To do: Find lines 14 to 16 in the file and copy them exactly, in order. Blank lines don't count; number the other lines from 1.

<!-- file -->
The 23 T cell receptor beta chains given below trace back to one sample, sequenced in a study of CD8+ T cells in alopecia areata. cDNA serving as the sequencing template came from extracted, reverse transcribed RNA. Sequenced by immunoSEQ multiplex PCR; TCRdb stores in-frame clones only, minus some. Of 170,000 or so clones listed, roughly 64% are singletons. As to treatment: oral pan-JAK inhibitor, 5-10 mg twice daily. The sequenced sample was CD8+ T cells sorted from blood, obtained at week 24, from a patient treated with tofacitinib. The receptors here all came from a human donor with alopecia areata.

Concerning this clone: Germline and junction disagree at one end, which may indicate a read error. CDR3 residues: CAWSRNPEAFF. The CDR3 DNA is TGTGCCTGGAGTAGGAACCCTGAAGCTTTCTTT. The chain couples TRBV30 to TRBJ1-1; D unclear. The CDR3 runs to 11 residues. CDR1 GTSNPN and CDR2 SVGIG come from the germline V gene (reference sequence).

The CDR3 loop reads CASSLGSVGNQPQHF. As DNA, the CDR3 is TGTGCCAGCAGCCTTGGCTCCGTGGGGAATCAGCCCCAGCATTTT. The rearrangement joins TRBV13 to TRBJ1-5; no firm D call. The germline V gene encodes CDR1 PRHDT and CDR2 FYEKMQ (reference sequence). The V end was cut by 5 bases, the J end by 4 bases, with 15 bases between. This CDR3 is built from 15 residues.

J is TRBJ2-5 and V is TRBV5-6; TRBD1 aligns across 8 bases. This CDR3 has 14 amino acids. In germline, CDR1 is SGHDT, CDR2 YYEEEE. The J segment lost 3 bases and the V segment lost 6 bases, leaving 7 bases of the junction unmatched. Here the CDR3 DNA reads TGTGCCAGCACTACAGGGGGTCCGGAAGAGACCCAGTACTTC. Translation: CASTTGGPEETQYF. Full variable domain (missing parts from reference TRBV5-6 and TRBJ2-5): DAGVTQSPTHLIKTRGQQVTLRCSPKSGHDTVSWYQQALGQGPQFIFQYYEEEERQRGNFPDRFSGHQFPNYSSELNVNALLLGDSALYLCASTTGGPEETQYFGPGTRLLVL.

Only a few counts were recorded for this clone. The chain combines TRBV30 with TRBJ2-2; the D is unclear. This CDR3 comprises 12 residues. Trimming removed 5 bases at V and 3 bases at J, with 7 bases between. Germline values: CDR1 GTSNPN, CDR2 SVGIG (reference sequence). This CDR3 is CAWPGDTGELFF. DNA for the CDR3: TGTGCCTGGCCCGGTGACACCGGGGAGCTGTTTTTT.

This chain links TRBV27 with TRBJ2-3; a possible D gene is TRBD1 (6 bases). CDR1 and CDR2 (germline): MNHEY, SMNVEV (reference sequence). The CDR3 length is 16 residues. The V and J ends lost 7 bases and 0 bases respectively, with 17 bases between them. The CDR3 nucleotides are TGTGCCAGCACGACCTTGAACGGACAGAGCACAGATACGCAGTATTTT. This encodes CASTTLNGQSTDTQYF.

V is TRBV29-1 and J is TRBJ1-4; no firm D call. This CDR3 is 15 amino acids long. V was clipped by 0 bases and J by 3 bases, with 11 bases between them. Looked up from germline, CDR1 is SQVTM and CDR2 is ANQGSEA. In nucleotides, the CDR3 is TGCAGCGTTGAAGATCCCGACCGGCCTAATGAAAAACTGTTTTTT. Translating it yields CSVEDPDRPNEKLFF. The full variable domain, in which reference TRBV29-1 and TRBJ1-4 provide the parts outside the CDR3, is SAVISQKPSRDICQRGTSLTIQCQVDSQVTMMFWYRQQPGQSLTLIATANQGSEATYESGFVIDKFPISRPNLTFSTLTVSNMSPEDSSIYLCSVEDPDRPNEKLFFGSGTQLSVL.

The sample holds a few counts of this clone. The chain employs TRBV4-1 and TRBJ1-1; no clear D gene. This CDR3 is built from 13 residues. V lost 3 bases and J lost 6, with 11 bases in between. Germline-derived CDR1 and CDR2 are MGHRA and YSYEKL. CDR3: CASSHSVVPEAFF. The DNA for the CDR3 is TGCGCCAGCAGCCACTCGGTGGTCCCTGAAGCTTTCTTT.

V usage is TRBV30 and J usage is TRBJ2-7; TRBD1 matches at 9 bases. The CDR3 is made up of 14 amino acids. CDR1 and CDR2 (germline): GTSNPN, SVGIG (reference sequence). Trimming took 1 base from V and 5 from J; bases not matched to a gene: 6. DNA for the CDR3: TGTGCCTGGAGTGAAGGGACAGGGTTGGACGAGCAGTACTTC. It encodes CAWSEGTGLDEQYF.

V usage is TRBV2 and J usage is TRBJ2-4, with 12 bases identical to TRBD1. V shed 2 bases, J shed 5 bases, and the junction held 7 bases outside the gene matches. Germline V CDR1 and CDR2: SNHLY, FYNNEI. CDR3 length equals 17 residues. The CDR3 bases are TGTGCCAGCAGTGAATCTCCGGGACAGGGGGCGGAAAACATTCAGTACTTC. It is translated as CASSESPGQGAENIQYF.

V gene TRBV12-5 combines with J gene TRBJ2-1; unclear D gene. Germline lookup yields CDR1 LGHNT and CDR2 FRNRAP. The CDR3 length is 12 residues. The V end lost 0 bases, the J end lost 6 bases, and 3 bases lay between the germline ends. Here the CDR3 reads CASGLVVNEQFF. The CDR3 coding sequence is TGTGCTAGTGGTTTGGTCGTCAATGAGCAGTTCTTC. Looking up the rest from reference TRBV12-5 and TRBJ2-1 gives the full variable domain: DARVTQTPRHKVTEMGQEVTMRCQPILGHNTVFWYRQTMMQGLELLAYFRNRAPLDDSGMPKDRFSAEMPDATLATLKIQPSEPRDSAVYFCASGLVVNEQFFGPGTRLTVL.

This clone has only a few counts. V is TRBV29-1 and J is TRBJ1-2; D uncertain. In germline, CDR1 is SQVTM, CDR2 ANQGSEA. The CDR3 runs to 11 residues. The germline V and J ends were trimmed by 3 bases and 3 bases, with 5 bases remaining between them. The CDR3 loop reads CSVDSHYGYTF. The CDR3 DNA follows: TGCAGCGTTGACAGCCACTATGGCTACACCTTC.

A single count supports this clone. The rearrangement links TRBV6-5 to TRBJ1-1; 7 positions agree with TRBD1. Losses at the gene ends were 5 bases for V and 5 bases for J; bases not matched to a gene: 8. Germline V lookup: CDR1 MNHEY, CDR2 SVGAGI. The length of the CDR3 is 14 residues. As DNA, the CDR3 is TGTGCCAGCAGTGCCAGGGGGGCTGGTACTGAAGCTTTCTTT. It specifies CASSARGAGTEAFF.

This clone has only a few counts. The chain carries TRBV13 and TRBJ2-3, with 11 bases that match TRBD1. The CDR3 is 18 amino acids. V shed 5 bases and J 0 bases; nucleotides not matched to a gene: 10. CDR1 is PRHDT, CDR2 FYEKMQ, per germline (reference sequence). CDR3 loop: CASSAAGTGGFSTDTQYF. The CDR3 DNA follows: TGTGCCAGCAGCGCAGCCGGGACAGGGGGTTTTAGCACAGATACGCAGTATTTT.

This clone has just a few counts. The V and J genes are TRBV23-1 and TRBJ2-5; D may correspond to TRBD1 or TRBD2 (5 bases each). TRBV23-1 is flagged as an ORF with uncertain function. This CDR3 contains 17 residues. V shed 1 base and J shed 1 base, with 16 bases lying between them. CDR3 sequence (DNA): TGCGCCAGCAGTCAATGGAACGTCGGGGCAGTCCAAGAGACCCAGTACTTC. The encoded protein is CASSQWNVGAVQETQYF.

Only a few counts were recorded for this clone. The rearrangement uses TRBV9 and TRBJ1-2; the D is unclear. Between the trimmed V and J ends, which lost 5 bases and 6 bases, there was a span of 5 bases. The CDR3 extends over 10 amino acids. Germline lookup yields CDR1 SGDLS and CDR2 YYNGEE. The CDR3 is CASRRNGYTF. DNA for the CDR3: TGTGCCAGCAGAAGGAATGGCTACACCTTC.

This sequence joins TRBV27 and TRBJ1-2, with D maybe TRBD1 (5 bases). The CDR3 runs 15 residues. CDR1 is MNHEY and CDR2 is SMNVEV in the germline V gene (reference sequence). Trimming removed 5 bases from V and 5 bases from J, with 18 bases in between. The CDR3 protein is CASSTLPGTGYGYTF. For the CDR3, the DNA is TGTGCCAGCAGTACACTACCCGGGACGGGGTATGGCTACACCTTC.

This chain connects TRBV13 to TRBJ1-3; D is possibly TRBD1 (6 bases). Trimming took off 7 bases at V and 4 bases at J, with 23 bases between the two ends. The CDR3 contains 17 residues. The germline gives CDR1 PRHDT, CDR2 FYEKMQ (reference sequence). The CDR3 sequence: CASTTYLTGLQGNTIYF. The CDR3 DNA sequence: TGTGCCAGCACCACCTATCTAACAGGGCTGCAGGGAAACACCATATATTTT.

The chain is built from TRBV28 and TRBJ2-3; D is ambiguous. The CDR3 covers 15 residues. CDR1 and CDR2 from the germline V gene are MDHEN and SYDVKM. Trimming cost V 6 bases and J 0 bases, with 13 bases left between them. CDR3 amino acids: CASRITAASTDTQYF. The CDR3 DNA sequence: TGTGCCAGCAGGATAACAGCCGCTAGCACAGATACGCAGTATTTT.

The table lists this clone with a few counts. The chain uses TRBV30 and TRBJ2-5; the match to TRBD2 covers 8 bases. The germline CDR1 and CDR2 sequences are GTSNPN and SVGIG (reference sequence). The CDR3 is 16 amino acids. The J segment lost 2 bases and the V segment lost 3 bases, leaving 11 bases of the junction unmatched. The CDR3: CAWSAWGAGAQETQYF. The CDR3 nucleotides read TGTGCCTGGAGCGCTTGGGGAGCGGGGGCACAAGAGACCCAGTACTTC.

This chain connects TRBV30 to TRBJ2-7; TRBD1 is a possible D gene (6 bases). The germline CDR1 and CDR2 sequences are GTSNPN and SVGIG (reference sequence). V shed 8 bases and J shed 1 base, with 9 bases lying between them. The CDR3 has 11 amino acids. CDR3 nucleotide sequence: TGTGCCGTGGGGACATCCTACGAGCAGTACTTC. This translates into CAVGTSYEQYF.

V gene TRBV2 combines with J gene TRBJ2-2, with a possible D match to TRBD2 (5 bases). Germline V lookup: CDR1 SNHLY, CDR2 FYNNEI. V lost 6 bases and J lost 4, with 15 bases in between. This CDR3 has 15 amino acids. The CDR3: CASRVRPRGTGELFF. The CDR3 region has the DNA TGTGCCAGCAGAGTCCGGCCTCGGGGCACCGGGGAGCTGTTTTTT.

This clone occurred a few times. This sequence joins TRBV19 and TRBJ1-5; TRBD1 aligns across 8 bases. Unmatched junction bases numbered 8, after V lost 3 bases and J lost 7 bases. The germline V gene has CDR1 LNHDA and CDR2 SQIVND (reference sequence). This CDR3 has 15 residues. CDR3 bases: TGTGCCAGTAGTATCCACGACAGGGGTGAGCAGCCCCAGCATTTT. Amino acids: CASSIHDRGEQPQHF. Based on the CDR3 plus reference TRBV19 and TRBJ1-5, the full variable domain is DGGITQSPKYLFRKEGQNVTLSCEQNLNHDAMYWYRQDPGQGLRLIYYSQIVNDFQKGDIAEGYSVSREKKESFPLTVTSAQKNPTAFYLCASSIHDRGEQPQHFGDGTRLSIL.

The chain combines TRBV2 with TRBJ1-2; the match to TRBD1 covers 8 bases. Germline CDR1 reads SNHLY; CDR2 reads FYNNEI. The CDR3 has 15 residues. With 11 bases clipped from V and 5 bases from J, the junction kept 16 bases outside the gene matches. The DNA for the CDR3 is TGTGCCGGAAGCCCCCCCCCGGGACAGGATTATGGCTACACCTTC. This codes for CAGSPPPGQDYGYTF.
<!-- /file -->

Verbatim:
This clone has only a few counts. The chain carries TRBV13 and TRBJ2-3, with 11 bases that match TRBD1. The CDR3 is 18 amino acids. V shed 5 bases and J 0 bases; nucleotides not matched to a gene: 10. CDR1 is PRHDT, CDR2 FYEKMQ, per germline (reference sequence). CDR3 loop: CASSAAGTGGFSTDTQYF. The CDR3 DNA follows: TGTGCCAGCAGCGCAGCCGGGACAGGGGGTTTTAGCACAGATACGCAGTATTTT.

This clone has just a few counts. The V and J genes are TRBV23-1 and TRBJ2-5; D may correspond to TRBD1 or TRBD2 (5 bases each). TRBV23-1 is flagged as an ORF with uncertain function. This CDR3 contains 17 residues. V shed 1 base and J shed 1 base, with 16 bases lying between them. CDR3 sequence (DNA): TGCGCCAGCAGTCAATGGAACGTCGGGGCAGTCCAAGAGACCCAGTACTTC. The encoded protein is CASSQWNVGAVQETQYF.

Only a few counts were recorded for this clone. The rearrangement uses TRBV9 and TRBJ1-2; the D is unclear. Between the trimmed V and J ends, which lost 5 bases and 6 bases, there was a span of 5 bases. The CDR3 extends over 10 amino acids. Germline lookup yields CDR1 SGDLS and CDR2 YYNGEE. The CDR3 is CASRRNGYTF. DNA for the CDR3: TGTGCCAGCAGAAGGAATGGCTACACCTTC.